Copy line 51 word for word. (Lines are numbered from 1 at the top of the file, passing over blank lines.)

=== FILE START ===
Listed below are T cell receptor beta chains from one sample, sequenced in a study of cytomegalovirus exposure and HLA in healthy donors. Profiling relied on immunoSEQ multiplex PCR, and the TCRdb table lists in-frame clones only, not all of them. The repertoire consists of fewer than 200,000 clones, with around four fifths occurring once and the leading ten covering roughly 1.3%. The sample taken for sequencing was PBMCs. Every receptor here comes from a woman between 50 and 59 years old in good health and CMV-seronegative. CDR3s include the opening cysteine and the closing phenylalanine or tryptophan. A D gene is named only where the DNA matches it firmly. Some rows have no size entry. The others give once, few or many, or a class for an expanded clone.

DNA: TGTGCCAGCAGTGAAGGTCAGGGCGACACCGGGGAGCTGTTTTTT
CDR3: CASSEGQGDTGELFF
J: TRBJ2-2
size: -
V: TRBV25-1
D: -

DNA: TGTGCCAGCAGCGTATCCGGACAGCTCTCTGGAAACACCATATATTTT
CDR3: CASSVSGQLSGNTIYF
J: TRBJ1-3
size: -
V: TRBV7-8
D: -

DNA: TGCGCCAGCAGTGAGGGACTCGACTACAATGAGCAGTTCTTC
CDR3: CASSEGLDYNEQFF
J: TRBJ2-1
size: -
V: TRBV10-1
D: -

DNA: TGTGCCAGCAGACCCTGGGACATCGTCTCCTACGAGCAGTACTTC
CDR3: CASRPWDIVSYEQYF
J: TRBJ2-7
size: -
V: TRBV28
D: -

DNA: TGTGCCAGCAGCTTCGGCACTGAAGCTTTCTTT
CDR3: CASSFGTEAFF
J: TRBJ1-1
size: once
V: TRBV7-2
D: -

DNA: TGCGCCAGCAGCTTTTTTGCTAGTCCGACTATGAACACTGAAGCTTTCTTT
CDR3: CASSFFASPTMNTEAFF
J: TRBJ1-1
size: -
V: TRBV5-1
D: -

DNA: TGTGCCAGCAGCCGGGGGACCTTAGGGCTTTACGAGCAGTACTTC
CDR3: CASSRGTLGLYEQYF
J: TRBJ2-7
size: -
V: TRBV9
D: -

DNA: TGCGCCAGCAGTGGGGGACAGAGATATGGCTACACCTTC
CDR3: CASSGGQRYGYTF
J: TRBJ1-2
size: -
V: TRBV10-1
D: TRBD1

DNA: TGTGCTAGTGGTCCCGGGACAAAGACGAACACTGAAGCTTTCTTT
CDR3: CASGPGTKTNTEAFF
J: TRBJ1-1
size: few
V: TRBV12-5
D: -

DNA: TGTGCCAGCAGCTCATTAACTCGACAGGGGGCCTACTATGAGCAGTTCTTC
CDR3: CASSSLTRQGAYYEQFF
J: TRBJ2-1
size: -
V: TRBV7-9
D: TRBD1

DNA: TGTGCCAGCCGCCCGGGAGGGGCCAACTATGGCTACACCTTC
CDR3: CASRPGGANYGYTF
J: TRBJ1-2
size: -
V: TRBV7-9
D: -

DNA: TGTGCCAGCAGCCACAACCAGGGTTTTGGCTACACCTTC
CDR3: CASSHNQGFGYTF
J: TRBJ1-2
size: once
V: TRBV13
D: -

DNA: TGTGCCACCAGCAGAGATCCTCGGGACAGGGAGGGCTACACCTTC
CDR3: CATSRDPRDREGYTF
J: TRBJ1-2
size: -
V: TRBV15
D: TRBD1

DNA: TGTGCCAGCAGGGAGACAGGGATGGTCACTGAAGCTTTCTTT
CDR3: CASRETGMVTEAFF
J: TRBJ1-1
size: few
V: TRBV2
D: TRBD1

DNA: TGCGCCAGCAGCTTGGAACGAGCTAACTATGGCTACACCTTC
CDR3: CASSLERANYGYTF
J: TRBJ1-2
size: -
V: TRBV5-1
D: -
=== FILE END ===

CDR3: CASGPGTKTNTEAFF